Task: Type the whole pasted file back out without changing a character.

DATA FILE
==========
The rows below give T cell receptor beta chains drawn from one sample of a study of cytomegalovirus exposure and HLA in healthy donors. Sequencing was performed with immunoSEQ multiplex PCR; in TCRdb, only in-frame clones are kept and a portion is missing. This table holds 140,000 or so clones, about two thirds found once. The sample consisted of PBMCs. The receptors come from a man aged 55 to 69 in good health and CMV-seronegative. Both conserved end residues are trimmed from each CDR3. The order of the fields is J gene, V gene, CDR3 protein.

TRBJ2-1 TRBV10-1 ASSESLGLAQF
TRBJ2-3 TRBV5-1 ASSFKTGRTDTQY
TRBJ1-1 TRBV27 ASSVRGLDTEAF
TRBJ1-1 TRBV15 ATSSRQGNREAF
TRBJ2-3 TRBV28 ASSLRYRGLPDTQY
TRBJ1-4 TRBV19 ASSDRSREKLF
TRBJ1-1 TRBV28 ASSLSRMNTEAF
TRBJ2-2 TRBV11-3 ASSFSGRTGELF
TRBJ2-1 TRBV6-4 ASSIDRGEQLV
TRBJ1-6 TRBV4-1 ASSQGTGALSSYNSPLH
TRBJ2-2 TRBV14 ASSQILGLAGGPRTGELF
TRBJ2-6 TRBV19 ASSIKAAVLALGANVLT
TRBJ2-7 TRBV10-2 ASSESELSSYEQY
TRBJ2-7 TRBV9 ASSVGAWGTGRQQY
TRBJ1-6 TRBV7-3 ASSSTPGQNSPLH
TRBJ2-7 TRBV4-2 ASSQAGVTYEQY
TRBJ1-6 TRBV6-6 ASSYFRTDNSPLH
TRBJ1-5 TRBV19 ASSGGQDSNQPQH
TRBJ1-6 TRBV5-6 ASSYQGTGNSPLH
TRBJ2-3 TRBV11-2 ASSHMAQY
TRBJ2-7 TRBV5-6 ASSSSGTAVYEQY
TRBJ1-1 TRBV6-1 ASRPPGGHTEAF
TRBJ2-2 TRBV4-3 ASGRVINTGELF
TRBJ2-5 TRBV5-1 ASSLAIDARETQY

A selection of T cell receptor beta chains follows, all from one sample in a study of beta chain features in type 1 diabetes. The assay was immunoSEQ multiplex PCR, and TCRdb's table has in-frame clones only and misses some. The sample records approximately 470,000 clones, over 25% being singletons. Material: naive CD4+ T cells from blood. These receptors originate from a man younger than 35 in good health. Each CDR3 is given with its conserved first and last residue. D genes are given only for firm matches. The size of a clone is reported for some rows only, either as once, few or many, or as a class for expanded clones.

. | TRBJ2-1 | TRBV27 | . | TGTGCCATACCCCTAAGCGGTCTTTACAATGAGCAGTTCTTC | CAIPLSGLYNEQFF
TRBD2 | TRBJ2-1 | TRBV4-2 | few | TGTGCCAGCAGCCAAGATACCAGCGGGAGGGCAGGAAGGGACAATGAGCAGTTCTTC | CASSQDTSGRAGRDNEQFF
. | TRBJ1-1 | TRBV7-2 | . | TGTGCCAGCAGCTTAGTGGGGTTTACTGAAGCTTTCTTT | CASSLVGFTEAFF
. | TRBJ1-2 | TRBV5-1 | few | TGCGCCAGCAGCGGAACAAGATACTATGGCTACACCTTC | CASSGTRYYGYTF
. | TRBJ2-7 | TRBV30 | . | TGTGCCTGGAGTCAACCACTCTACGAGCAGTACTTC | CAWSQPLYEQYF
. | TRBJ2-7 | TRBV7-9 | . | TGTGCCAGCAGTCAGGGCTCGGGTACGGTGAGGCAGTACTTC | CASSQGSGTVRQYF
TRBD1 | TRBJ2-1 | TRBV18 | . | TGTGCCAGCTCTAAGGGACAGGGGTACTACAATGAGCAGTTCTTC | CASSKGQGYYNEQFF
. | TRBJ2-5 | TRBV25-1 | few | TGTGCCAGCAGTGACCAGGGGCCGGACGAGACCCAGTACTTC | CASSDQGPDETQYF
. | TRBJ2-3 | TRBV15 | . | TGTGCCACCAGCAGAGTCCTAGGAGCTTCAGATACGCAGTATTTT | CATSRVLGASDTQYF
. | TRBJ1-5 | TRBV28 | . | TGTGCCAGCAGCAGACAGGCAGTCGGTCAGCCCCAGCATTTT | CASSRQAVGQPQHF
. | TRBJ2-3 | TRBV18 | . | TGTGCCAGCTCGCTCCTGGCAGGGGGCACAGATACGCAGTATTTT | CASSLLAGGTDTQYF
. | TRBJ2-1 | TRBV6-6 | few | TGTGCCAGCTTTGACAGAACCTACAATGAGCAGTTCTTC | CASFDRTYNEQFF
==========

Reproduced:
The rows below give T cell receptor beta chains drawn from one sample of a study of cytomegalovirus exposure and HLA in healthy donors. Sequencing was performed with immunoSEQ multiplex PCR; in TCRdb, only in-frame clones are kept and a portion is missing. This table holds 140,000 or so clones, about two thirds found once. The sample consisted of PBMCs. The receptors come from a man aged 55 to 69 in good health and CMV-seronegative. Both conserved end residues are trimmed from each CDR3. The order of the fields is J gene, V gene, CDR3 protein.

TRBJ2-1 TRBV10-1 ASSESLGLAQF
TRBJ2-3 TRBV5-1 ASSFKTGRTDTQY
TRBJ1-1 TRBV27 ASSVRGLDTEAF
TRBJ1-1 TRBV15 ATSSRQGNREAF
TRBJ2-3 TRBV28 ASSLRYRGLPDTQY
TRBJ1-4 TRBV19 ASSDRSREKLF
TRBJ1-1 TRBV28 ASSLSRMNTEAF
TRBJ2-2 TRBV11-3 ASSFSGRTGELF
TRBJ2-1 TRBV6-4 ASSIDRGEQLV
TRBJ1-6 TRBV4-1 ASSQGTGALSSYNSPLH
TRBJ2-2 TRBV14 ASSQILGLAGGPRTGELF
TRBJ2-6 TRBV19 ASSIKAAVLALGANVLT
TRBJ2-7 TRBV10-2 ASSESELSSYEQY
TRBJ2-7 TRBV9 ASSVGAWGTGRQQY
TRBJ1-6 TRBV7-3 ASSSTPGQNSPLH
TRBJ2-7 TRBV4-2 ASSQAGVTYEQY
TRBJ1-6 TRBV6-6 ASSYFRTDNSPLH
TRBJ1-5 TRBV19 ASSGGQDSNQPQH
TRBJ1-6 TRBV5-6 ASSYQGTGNSPLH
TRBJ2-3 TRBV11-2 ASSHMAQY
TRBJ2-7 TRBV5-6 ASSSSGTAVYEQY
TRBJ1-1 TRBV6-1 ASRPPGGHTEAF
TRBJ2-2 TRBV4-3 ASGRVINTGELF
TRBJ2-5 TRBV5-1 ASSLAIDARETQY

A selection of T cell receptor beta chains follows, all from one sample in a study of beta chain features in type 1 diabetes. The assay was immunoSEQ multiplex PCR, and TCRdb's table has in-frame clones only and misses some. The sample records approximately 470,000 clones, over 25% being singletons. Material: naive CD4+ T cells from blood. These receptors originate from a man younger than 35 in good health. Each CDR3 is given with its conserved first and last residue. D genes are given only for firm matches. The size of a clone is reported for some rows only, either as once, few or many, or as a class for expanded clones.

. | TRBJ2-1 | TRBV27 | . | TGTGCCATACCCCTAAGCGGTCTTTACAATGAGCAGTTCTTC | CAIPLSGLYNEQFF
TRBD2 | TRBJ2-1 | TRBV4-2 | few | TGTGCCAGCAGCCAAGATACCAGCGGGAGGGCAGGAAGGGACAATGAGCAGTTCTTC | CASSQDTSGRAGRDNEQFF
. | TRBJ1-1 | TRBV7-2 | . | TGTGCCAGCAGCTTAGTGGGGTTTACTGAAGCTTTCTTT | CASSLVGFTEAFF
. | TRBJ1-2 | TRBV5-1 | few | TGCGCCAGCAGCGGAACAAGATACTATGGCTACACCTTC | CASSGTRYYGYTF
. | TRBJ2-7 | TRBV30 | . | TGTGCCTGGAGTCAACCACTCTACGAGCAGTACTTC | CAWSQPLYEQYF
. | TRBJ2-7 | TRBV7-9 | . | TGTGCCAGCAGTCAGGGCTCGGGTACGGTGAGGCAGTACTTC | CASSQGSGTVRQYF
TRBD1 | TRBJ2-1 | TRBV18 | . | TGTGCCAGCTCTAAGGGACAGGGGTACTACAATGAGCAGTTCTTC | CASSKGQGYYNEQFF
. | TRBJ2-5 | TRBV25-1 | few | TGTGCCAGCAGTGACCAGGGGCCGGACGAGACCCAGTACTTC | CASSDQGPDETQYF
. | TRBJ2-3 | TRBV15 | . | TGTGCCACCAGCAGAGTCCTAGGAGCTTCAGATACGCAGTATTTT | CATSRVLGASDTQYF
. | TRBJ1-5 | TRBV28 | . | TGTGCCAGCAGCAGACAGGCAGTCGGTCAGCCCCAGCATTTT | CASSRQAVGQPQHF
. | TRBJ2-3 | TRBV18 | . | TGTGCCAGCTCGCTCCTGGCAGGGGGCACAGATACGCAGTATTTT | CASSLLAGGTDTQYF
. | TRBJ2-1 | TRBV6-6 | few | TGTGCCAGCTTTGACAGAACCTACAATGAGCAGTTCTTC | CASFDRTYNEQFF